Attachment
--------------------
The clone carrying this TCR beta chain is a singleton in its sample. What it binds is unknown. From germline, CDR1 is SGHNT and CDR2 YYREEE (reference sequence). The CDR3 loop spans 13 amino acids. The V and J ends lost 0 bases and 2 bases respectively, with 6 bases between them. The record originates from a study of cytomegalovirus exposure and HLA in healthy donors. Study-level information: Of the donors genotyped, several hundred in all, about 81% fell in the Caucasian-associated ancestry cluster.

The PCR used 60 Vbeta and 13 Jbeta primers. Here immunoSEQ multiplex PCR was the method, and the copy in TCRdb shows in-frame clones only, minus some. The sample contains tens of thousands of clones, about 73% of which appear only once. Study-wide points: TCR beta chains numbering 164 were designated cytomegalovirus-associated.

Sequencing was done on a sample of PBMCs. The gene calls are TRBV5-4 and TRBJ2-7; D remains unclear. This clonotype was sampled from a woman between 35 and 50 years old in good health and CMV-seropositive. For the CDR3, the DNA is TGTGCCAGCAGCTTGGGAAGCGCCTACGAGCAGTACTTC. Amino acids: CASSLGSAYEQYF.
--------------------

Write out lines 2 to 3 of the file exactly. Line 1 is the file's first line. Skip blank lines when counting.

The PCR used 60 Vbeta and 13 Jbeta primers. Here immunoSEQ multiplex PCR was the method, and the copy in TCRdb shows in-frame clones only, minus some. The sample contains tens of thousands of clones, about 73% of which appear only once. Study-wide points: TCR beta chains numbering 164 were designated cytomegalovirus-associated.

Sequencing was done on a sample of PBMCs. The gene calls are TRBV5-4 and TRBJ2-7; D remains unclear. This clonotype was sampled from a woman between 35 and 50 years old in good health and CMV-seropositive. For the CDR3, the DNA is TGTGCCAGCAGCTTGGGAAGCGCCTACGAGCAGTACTTC. Amino acids: CASSLGSAYEQYF.